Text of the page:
As a recent British court decision correctly affirmed, the puberty blocking treatments being given to gender-dysphoric young people constitute experimental medicine. There is neither demonstrated efficacy nor evidence on long-term outcomes, and the risk of serious harm and irreversible damage is real. The same standards of medicine should be applied to gender dysphoria as other medical issues.

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To Control “Toxic Masculinity” and Heal the Family We Must Appreciate the Differences between the Sexes

To combat “toxic masculinity,” the APA suggests teaching boys to express their emotions and insecurities more openly. They say components of traditional masculinity such as stoicism, self-reliance, and competitiveness deter men from forming close relationships with other men. But if men really are born less “nice” than women, then our task is not simply to strip away negative social constructs. It is time we stop talking down to boys as if they were dim-witted girls and offer them opportunities to build character and provide meaning to their lives.

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Pandemic Parenting: Lessons Learned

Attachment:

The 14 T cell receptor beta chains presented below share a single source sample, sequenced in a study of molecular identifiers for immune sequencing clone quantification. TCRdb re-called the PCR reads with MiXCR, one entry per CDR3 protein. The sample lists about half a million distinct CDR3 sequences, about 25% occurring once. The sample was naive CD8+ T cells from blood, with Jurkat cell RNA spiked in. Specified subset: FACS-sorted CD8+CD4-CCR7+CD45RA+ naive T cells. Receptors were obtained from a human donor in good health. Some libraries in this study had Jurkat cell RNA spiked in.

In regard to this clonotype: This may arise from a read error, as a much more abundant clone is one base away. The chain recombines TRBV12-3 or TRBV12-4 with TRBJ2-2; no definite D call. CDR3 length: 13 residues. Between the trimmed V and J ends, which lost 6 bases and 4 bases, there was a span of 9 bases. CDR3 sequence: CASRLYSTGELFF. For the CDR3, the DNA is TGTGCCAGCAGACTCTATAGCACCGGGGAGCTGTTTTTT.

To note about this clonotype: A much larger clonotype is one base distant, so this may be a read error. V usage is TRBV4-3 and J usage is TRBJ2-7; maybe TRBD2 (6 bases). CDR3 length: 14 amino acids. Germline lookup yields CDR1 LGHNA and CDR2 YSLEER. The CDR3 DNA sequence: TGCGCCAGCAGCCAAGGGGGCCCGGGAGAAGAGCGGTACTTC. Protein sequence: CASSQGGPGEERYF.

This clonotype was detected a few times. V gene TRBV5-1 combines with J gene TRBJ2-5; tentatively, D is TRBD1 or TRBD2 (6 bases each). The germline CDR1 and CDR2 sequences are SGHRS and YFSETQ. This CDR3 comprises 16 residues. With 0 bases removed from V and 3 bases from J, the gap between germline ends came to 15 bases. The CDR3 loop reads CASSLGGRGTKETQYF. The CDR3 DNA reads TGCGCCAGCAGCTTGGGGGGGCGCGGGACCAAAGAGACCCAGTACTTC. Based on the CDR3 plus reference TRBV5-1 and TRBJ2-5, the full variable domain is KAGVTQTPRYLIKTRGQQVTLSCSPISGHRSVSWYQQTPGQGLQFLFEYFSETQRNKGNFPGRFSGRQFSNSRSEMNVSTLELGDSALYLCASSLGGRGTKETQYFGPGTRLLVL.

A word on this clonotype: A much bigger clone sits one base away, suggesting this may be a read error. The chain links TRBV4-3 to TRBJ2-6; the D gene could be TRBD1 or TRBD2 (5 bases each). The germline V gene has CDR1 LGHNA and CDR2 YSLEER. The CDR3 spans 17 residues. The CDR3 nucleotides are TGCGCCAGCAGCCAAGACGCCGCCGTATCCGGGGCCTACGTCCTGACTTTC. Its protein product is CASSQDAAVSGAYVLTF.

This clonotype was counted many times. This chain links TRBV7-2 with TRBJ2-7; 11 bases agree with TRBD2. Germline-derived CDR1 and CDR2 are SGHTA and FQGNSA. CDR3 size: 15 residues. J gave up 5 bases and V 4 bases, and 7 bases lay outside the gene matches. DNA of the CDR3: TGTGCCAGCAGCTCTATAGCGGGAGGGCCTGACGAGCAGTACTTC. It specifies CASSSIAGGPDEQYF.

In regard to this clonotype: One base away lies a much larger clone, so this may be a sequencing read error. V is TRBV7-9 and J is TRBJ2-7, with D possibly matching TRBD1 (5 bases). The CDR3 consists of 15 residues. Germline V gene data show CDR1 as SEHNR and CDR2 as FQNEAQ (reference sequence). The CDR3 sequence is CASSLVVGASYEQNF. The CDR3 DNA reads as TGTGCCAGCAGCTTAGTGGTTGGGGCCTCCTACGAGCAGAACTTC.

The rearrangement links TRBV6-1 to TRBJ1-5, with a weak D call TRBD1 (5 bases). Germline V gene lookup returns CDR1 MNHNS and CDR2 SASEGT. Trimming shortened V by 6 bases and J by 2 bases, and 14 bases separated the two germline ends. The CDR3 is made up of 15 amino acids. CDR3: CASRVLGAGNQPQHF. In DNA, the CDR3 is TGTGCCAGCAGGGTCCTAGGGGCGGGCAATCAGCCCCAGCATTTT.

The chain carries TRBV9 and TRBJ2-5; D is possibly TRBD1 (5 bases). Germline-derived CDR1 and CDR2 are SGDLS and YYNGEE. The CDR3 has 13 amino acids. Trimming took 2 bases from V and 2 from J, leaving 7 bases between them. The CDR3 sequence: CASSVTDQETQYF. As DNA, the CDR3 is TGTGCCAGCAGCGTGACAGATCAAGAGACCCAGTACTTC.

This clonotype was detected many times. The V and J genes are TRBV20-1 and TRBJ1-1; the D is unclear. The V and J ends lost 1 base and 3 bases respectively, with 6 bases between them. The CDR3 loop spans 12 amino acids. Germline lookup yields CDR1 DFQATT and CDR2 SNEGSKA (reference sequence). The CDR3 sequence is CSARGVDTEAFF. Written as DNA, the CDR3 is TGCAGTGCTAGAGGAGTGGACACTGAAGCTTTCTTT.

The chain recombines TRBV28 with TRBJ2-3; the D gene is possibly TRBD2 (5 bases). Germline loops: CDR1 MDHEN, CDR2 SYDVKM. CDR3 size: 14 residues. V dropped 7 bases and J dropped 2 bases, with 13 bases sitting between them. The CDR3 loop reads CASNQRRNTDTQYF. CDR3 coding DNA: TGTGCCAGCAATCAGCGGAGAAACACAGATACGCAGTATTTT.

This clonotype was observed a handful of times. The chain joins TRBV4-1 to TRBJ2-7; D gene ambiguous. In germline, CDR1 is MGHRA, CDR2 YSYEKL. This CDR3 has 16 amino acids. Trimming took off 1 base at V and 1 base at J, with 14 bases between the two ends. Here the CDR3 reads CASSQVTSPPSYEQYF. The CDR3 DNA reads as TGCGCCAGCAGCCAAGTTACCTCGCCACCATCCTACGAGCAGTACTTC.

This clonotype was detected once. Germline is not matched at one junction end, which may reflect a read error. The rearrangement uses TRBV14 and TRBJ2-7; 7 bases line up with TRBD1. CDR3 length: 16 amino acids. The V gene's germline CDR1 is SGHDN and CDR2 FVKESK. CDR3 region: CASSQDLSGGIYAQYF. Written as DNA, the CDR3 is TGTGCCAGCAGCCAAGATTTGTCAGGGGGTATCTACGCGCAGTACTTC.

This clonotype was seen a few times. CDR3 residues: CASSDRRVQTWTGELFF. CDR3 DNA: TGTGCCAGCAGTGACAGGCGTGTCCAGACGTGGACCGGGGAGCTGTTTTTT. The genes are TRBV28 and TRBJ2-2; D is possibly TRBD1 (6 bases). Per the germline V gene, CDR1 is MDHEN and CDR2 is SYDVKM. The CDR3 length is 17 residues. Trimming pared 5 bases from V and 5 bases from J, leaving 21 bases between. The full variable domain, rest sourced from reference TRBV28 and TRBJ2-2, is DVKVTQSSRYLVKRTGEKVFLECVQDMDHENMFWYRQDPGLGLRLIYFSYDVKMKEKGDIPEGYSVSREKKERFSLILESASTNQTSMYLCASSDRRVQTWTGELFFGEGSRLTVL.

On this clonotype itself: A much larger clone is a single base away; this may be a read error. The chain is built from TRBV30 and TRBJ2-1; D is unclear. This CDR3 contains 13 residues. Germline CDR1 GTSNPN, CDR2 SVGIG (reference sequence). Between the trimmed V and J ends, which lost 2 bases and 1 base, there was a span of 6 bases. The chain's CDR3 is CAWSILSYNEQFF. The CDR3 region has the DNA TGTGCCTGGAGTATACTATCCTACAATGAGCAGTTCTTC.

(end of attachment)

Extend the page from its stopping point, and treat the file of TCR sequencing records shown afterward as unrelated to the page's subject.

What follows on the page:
The end of the pandemic is now in sight. Let’s hold on to the good things we have learned and the good habits that we have established. That means no phones in the bedroom, a good night’s sleep, and more time together as a family. If we can do those things—if the end result of the pandemic is a strengthening of the family—then there may be a silver lining to this cloud.

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The Domestic Kenosis: A Response to Ross Douthat from the Mother of Eight Children

I was looking forward to my one or two children, and a life of ongoing validation through the achievement-acclaim-advancement sequence to which school had accustomed me. Is large family life an icon of the Lord’s emptying of himself on our behalf? No more, I believe, than any Christian life deliberately modeled upon His example.

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Erika Bachiochi on the Future of Pro-Life Feminism

The question that divides us is how we ought to respond to reproductive asymmetry: the reality that women carry disproportionate burdens due to our special role in human reproduction. What makes one a feminist is the view that this basic inequality at the heart of reproduction is one that deserves, in justice, an affirmative cultural response. We wish not only for maternity to be celebrated for the true privilege it most certainly is, but also for women to be encouraged and supported in other contributions they make. This requires that the burdens of childbearing ought to be shared not only within the family, but also across the wider society too.